Dusting Off: Digging a Hole to China

There comes a humbling moment in every boy’s life when he realizes that digging a hole to China is impossible.

Previous attempts at burrowing a Sino-antipodean tunnel had been foiled — not by his inability to procure a plastic shovel capable of withstanding earth’s 9,800-degree inner core, but rather by a late-afternoon thunderstorm or his mother’s maddening penchant for whisking him off the beach just as the tip of a chopstick was being exhumed.

Digging in the wrong direction? 

As Robert Krulwich explains, China’s antipode, or diametrical opposite, is in fact 150 miles north of Buenos Aires. If you dug a hole from any point in the contiguous 48 states, you’d end up in the South Pacific Ocean somewhere. Sadly, only four percent of earthly antipodes are land-to-land.

Then again, if we all keep digging, we might one day meet in the middle…

—C.B.S.

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On Being Gay by the Strait

Every facet of Spain’s culture seems to be firmly rooted on the Costa del Sol: Picasso isn’t just celebrated in Málaga, he was born here; gazpacho isn’t just served in Andalusía, the recipe was written here; flamenco isn’t just danced in Seville, it was choreographed here; and Hemingway didn’t just write about bullfights in Ronda, streets and children are named after him here.

“Very new” effortlessly rubs shoulders with “very, very old” in these parts, including at the Vincci Selección Posada del Patio Hotel (VincciHoteles.com) in Málaga, where my backlit bidet, at full blast, rivals the Bellagio Fountains laser light show in Vegas. It’s a little disconcerting when a bathroom is hipper than I’ll ever be. The new-meets-old is also evidenced by the Vincci’s millennial-modern lobby, which straddles a Roman wall circa 400 b.c. Seemingly every basement in Málaga, including that of the magnificent Picasso Museum (MuseoPicassoMalaga.org), has remnants of an ancient civilization on display.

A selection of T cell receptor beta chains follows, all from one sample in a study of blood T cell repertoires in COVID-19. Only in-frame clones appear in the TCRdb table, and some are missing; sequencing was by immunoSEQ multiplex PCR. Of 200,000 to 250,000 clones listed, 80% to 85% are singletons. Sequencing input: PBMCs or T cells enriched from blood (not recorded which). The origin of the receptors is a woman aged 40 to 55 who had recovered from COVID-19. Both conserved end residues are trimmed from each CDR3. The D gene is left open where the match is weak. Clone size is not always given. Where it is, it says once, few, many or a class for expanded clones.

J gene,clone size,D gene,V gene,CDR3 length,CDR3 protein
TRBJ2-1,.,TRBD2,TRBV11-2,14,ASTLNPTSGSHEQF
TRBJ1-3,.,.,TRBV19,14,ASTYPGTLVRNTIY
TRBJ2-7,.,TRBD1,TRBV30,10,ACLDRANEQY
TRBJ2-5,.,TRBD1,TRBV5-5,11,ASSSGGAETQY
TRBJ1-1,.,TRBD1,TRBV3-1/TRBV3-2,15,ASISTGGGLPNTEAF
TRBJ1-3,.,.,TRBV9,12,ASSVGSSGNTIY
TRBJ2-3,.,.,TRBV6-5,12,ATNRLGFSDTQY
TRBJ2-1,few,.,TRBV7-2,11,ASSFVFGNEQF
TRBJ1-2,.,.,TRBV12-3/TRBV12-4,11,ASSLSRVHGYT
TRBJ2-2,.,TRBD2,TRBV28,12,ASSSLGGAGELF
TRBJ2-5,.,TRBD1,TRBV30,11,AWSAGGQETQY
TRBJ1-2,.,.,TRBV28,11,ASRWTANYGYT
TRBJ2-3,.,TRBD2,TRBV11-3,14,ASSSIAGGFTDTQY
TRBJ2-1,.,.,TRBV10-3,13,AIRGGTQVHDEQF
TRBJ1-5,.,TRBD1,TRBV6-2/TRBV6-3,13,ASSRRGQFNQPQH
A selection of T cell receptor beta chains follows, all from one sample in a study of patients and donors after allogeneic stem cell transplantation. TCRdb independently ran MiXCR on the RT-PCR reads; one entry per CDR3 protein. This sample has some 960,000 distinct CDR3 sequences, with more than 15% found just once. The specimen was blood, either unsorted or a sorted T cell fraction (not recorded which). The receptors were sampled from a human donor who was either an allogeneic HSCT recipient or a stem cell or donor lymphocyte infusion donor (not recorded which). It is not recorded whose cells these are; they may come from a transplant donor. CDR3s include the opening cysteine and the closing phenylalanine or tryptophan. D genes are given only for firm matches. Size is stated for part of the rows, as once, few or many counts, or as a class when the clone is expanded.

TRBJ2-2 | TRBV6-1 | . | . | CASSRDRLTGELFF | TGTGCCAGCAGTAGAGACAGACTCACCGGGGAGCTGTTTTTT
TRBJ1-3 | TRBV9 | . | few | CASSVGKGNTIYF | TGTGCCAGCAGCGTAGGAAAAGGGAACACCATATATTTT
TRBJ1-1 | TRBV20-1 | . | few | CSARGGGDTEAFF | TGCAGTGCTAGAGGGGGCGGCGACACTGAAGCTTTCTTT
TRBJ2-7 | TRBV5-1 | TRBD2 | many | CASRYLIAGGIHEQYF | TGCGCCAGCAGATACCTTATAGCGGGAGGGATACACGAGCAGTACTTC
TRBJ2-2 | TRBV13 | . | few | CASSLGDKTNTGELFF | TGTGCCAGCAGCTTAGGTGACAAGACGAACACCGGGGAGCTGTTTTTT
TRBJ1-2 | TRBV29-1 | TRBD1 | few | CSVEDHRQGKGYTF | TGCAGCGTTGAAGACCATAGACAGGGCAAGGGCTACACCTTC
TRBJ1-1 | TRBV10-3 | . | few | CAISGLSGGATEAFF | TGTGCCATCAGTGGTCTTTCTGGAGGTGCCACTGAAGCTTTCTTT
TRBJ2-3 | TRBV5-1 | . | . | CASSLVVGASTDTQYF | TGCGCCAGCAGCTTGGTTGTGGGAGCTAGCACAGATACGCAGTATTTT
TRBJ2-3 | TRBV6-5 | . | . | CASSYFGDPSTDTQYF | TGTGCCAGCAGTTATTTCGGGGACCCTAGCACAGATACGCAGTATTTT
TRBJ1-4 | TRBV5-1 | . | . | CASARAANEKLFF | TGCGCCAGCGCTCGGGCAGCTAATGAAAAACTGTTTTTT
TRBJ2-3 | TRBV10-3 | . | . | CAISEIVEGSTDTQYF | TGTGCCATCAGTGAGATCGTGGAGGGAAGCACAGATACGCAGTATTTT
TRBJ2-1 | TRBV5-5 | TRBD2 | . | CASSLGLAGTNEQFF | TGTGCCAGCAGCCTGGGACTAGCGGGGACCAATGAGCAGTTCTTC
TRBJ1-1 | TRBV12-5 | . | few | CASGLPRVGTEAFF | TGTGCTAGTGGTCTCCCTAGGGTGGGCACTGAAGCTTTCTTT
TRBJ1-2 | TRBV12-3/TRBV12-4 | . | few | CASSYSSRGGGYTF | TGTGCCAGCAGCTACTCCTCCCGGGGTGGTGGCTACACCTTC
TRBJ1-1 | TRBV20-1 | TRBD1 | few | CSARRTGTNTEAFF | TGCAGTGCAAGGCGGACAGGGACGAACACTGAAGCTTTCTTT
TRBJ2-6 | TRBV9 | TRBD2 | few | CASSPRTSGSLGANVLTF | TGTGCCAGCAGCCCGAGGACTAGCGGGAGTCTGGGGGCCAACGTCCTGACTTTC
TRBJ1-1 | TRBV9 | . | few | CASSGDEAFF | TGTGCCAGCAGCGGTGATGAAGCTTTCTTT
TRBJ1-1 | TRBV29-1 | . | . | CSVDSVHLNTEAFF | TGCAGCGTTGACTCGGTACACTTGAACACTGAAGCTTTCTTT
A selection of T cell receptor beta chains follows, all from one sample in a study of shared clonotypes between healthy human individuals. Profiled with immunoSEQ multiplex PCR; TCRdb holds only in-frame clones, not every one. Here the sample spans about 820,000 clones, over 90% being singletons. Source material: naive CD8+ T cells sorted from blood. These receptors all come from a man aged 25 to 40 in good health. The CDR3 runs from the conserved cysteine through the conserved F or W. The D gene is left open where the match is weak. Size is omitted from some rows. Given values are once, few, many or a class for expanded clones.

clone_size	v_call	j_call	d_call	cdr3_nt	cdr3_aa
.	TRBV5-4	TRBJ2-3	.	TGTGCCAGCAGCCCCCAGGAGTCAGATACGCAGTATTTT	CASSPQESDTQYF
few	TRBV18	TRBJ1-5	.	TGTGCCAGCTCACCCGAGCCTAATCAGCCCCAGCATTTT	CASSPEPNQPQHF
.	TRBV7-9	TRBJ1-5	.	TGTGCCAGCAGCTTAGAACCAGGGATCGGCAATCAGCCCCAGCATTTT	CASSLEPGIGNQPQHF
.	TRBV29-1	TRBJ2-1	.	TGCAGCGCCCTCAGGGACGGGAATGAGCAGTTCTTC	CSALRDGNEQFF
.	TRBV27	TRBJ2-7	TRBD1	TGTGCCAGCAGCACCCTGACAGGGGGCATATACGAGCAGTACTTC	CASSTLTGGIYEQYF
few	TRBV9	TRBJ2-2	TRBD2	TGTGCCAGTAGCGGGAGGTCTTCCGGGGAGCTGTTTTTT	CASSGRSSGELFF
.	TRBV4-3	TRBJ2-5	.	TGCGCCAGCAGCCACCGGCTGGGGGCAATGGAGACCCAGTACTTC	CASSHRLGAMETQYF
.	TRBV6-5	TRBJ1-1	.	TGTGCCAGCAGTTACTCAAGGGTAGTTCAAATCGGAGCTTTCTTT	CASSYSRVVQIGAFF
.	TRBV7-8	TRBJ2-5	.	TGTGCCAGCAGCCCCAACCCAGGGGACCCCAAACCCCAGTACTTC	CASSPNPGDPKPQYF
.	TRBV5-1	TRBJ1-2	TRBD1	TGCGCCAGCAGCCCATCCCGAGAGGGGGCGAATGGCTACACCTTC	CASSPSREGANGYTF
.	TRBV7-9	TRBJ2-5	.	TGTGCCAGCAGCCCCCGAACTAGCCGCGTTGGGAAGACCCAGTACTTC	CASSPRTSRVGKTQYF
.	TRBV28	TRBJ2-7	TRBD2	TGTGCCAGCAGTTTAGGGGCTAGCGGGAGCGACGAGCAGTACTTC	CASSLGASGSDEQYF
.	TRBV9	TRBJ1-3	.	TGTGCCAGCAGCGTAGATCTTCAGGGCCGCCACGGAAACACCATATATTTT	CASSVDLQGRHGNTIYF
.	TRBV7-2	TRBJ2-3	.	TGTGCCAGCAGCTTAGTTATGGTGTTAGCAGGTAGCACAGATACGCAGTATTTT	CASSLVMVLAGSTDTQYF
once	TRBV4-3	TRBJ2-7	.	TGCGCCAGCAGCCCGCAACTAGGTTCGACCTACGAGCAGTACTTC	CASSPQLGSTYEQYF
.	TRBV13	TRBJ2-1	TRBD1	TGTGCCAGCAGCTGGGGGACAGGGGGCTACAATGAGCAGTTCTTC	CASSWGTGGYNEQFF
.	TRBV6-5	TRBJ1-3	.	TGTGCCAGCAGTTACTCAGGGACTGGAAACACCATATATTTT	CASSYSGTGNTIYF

I arrive fashionably late in Torremolinos, the region’s gay capital, which I’m told “really comes alive” around 4 a.m

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Your Andy Warhol Range Hood is Making You Look Silly

…for that matter, so is your Andy Warhol watch and your Andy Warhol T-shirttote bagsneakers and snowboard.

Safe to say the Andy Warhol big wheel wasn’t a hit last Christmas.

You’ve been waiting for just the right lady to fill out that Andy Warhol dress you’ve been holding on to, along with a hip, snappy alternative, if such a thing exists in the world of old-timey soup can apparel. Or the world of duvet-slash-bedside lamp combos.

Now, the Campbell’s tomato soup / grilled cheese combo is another story…

—C.B.S.

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Remembering a Pioneering Female Soldier Killed in Action | ADVOCATE – April, 2016

Four days before Christmas 2015, Air Force Maj. Adrianna Vorderbruggen was killed when a Taliban suicide bomber drove a motorcycle packed with explosives into a security patrol she was leading near Bagram Air Base in eastern Afghanistan. It was the deadliest day for the U.S. military in Afghanistan in 18 months, in what was supposed to be the waning days of the war. Five others were killed in the attack, for which the Taliban claimed responsibility.

Vorderbruggen is remembered as a wife, mother, sister, daughter, and friend to many.

“She’s a hero, and I hope she’s a hero to all of us, not just to me,” remembers her older brother Christopher…. 

 

Portrait of a Rocker

If long-lost portraits of the Rolling Stones, Johnny Cash, Miles Davis, Janis Joplin and Bob Dylan are your bag, then you’re about to open up a pretty sweet one.

Music photographer Jim Marshall reached legendary status long ago thanks to an uncanny ability to catch rock stars looking decidedly un-rockstar-like — moments after a sneeze, an eye in the mirror, watching themselves, etc. The roar tempers momentarily, just long enough to steal a knowing glance before the next bell rings.

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The majority of Marshall’s collection was never published. Since his death in 2010, his longtime assistant Amelia Davis, who now runs the estate, has been digging through millions of negatives.

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“He had an innate sense and a natural ability to pick a photo that was spot on and that represented the musicians,” says Davis.

“They were his friends, and they trusted him.”

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Wild things run fast.

—C.B.S.